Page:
These policies to maintain unity of purpose in our Region are a source of strength and health for our congregations. There is no need to patrol our churches and pastors or insist on rigid or narrow doctrinal uniformity. Agreement with Regional guidelines has been voluntary and enthusiastic.

B9. Are there services to my church that ABCUSA cannot provide but only the PSW can?

Absolutely! In accordance with the new vision, the PSW is developing and launching powerful resources to help build leaders. These include mentoring groups, leadership coaching of pastors, and training opportunities – all designed to help build a strong leadership team in your church. There are also continuing resources like Good Sense and other stewardship programs, short term mission opportunities, leadership search and placement services, congregational assessments, etc.

B10. Our Church will likely withdraw from the ABCUSA if the ABCPSW withdraws from the Covenant of Relationships. What are the possible legal implications of leaving the ABCUSA?

Churches should review the documents that may define their relationship with the ABCUSA and/or the ABCPSW. These include:

Articles of Incorporation.Church Bylaws or Constitutions.Other documents that deal with the operation and governance of the church.

There are numerous situations in which a church’s relationship with the ABCUSA and/or the ABCPSW is pivotal to a property or financial transaction. Often legal documents state that a loan or actual ownership of a property is conditioned on the church continuing in affiliation with the ABCUSA. For this reason, we recommend that churches review documents for reference to the ABCUSA including:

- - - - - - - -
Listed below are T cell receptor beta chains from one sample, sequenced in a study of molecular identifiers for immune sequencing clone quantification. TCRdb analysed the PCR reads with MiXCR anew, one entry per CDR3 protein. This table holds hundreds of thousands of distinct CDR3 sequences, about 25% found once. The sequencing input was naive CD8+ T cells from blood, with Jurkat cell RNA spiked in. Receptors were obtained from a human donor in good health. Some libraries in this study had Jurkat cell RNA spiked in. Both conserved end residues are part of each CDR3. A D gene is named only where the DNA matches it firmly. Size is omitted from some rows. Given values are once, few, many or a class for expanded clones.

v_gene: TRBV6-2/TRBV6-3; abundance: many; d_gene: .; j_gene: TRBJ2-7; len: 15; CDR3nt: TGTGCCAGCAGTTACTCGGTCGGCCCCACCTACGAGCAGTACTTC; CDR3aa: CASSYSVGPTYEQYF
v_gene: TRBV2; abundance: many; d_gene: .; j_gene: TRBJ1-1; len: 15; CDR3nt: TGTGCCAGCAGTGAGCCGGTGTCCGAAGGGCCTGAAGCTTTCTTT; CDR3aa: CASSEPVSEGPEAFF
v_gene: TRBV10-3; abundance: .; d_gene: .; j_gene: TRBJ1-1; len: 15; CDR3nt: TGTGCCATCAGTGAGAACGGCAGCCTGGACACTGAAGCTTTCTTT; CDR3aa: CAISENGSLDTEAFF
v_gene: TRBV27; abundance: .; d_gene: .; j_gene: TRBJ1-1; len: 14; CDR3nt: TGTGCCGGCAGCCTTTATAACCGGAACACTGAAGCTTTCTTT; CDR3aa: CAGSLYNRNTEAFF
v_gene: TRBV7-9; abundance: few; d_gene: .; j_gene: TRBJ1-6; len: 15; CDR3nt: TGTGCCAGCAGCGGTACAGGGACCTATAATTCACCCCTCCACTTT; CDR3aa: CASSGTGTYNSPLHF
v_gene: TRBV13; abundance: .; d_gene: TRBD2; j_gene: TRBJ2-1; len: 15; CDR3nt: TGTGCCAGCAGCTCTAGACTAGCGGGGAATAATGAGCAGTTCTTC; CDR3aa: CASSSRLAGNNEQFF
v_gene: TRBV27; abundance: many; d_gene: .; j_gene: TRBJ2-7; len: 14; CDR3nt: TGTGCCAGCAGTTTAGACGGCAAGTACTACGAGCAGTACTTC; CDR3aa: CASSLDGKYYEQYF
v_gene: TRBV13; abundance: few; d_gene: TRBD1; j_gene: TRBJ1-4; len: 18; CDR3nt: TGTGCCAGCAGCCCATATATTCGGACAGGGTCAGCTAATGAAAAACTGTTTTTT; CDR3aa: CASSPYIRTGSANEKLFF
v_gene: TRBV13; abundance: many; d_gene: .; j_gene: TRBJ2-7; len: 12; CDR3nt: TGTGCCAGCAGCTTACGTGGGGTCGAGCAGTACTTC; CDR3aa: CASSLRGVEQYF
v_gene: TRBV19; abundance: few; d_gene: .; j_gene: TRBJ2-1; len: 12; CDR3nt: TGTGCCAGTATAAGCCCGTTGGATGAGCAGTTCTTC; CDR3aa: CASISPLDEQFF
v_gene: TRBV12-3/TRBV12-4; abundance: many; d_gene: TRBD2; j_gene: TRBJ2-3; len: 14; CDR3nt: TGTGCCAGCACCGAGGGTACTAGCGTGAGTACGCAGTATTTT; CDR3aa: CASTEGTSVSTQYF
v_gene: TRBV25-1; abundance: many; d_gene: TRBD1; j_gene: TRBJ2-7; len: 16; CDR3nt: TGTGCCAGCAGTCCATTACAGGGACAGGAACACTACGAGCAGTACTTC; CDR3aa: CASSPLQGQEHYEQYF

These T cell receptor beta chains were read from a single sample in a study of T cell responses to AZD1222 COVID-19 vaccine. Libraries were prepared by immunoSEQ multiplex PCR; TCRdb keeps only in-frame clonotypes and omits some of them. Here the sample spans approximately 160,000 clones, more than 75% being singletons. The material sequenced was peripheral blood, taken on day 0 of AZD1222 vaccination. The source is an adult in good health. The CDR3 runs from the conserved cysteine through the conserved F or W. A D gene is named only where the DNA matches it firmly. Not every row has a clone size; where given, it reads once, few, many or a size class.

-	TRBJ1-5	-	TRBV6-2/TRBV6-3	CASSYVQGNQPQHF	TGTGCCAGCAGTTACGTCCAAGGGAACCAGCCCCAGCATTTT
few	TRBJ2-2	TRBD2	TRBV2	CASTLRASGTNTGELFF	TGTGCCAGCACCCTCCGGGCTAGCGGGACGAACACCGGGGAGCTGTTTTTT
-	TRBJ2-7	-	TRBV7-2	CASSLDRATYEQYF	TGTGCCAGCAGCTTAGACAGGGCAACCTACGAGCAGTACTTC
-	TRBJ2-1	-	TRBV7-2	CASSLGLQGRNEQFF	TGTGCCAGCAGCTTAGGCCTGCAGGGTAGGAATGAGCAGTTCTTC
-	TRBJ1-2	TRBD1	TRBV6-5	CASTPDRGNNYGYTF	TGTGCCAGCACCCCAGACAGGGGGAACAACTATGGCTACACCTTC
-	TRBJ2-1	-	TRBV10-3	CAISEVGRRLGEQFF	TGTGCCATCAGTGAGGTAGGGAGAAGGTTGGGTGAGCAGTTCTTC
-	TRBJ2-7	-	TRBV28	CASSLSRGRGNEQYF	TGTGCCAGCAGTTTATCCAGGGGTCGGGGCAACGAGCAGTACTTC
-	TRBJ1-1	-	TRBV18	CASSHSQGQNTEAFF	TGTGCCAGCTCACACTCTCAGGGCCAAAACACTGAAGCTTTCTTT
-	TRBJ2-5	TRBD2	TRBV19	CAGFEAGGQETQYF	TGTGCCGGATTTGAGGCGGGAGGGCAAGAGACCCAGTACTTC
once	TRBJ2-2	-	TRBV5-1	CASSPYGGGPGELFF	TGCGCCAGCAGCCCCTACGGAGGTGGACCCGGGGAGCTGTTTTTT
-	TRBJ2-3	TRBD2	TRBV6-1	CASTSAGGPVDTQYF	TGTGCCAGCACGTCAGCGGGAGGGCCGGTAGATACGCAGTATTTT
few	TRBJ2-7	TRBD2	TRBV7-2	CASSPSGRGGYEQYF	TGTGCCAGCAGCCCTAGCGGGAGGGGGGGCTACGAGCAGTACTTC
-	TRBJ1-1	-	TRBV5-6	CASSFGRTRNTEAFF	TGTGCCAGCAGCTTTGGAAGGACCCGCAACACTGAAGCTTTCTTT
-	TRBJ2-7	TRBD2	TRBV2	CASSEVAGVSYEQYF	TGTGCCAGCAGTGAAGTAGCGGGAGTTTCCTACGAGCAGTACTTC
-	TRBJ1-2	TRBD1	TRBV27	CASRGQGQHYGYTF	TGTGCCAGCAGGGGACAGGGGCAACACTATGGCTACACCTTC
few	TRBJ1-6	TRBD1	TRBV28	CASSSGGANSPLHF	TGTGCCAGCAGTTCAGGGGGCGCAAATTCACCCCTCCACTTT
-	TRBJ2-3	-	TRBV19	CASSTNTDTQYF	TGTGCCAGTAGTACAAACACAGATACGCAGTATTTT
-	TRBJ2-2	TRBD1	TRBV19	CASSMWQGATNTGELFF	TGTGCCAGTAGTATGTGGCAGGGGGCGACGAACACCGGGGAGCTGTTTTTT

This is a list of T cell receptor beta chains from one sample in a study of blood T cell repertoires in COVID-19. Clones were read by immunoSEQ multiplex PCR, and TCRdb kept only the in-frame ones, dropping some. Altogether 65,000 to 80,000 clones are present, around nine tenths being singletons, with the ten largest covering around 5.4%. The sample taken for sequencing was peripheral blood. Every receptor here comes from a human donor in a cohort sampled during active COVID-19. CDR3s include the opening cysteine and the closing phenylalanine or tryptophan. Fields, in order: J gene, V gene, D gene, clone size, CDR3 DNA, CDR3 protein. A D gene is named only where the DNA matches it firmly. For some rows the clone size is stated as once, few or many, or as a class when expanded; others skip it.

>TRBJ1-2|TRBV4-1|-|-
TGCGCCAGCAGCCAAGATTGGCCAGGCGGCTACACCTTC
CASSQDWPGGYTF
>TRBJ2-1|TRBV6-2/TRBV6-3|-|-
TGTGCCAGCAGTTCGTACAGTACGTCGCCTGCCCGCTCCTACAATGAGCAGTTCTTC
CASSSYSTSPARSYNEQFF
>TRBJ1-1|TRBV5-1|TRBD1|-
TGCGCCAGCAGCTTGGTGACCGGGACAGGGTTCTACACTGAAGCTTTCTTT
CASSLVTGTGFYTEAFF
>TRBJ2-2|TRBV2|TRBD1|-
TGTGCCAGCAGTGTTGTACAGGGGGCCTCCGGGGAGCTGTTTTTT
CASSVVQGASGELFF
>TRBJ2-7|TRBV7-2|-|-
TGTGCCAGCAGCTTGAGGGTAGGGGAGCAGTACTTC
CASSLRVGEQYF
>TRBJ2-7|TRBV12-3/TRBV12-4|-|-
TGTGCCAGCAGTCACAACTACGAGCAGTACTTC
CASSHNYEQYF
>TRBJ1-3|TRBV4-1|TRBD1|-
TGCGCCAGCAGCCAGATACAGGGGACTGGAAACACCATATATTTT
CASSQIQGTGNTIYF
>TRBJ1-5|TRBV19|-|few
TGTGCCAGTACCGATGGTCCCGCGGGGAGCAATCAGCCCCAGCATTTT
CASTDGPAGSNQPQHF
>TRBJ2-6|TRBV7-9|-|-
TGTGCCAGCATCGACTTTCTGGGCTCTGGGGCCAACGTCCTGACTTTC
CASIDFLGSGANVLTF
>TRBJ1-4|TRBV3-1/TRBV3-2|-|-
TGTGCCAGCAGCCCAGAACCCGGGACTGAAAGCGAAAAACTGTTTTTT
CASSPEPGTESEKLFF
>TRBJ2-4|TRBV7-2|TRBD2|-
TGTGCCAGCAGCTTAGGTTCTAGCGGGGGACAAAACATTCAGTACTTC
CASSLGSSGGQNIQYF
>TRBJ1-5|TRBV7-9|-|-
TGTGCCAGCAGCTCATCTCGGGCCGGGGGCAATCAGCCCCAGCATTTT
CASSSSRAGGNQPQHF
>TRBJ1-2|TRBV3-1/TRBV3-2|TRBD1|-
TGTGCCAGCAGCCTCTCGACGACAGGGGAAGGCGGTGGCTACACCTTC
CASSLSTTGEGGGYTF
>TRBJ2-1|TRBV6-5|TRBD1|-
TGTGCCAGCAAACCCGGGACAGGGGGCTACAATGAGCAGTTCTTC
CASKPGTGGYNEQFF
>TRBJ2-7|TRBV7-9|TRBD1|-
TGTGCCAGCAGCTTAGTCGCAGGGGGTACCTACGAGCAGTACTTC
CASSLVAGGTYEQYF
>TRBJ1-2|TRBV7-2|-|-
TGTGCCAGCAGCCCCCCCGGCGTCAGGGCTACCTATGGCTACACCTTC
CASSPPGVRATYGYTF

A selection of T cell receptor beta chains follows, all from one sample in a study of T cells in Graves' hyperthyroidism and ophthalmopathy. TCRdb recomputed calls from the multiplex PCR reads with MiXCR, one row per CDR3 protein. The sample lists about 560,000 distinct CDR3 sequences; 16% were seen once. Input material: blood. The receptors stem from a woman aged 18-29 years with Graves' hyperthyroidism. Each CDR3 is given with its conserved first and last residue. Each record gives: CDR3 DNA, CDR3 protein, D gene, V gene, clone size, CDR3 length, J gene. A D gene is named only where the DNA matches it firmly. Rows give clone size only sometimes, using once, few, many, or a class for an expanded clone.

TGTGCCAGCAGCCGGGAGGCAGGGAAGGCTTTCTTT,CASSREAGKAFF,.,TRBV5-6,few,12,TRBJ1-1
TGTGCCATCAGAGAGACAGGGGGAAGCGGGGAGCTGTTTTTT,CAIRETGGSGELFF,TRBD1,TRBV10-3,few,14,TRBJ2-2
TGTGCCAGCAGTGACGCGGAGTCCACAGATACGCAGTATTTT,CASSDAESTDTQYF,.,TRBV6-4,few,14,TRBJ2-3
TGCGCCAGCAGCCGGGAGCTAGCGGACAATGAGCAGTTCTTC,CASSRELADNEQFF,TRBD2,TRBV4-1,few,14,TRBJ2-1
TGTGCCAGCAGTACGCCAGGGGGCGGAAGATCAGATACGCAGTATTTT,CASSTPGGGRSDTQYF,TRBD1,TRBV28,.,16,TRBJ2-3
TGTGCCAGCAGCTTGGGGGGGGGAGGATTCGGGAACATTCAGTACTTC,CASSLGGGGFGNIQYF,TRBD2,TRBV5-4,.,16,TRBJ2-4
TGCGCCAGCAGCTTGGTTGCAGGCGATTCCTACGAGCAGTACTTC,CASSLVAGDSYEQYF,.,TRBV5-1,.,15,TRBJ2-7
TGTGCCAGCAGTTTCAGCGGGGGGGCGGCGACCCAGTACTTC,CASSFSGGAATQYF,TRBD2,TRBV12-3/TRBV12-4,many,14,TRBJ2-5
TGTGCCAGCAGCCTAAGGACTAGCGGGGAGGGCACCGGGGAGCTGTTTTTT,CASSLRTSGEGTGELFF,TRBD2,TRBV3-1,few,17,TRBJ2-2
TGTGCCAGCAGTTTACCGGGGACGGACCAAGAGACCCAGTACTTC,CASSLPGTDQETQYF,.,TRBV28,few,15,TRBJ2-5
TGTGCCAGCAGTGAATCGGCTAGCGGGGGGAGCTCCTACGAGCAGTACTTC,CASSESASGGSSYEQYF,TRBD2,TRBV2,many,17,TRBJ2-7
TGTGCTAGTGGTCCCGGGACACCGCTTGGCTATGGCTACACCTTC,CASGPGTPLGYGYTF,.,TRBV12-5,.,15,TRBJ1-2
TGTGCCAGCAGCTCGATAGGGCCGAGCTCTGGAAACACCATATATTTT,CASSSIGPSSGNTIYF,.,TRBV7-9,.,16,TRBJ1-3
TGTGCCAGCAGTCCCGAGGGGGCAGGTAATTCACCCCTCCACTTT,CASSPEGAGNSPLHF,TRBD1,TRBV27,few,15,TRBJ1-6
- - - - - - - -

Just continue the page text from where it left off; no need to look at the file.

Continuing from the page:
a) Loan Agreements and Promissory notes, including loans from ABCPSW, the ABCUSA, another ABC congregation or the American Baptist Extension Corporation.
b) Trust Deeds
c) Deeds and related title documents
d) Property Trust Agreements
e) Leases
f) Property use agreements
g) Church or pastor support agreements
h) Employment agreements
i) Property purchase agreements or option to purchase agreements
j) Personal property trust agreements (for example, gifts of cash or property in a special fund or trust for the support of a church program)
k) Guarantees

In addition, churches may have entered into gift annuities, charitable remainder or charitable lead trusts, or similar arrangements with church members providing for payments. These should be reviewed to ascertain whether there are terms or conditions requiring affiliation with the ABCUSA.

This is not an exhaustive list, but one intended to encourage you to review potentially important documents before taking actions. All documents that refer to the relationship between a church and the ABCUSA and/or the ABCPSW should be reviewed for their effect on both parties, and to determine steps that should be taken to avoid problems.

If your review brings to light a situation that may be impacted by your church’s decision, we urge you to consult with legal counsel for guidance on steps you should take to resolve the situation.

In addition to a church’s own records and archives, copies or originals of many church legal documents are on file at the ABCPSW Church Resource Center.

Dr. Salico Answers 29 of Your Questions ABout Regional Relationships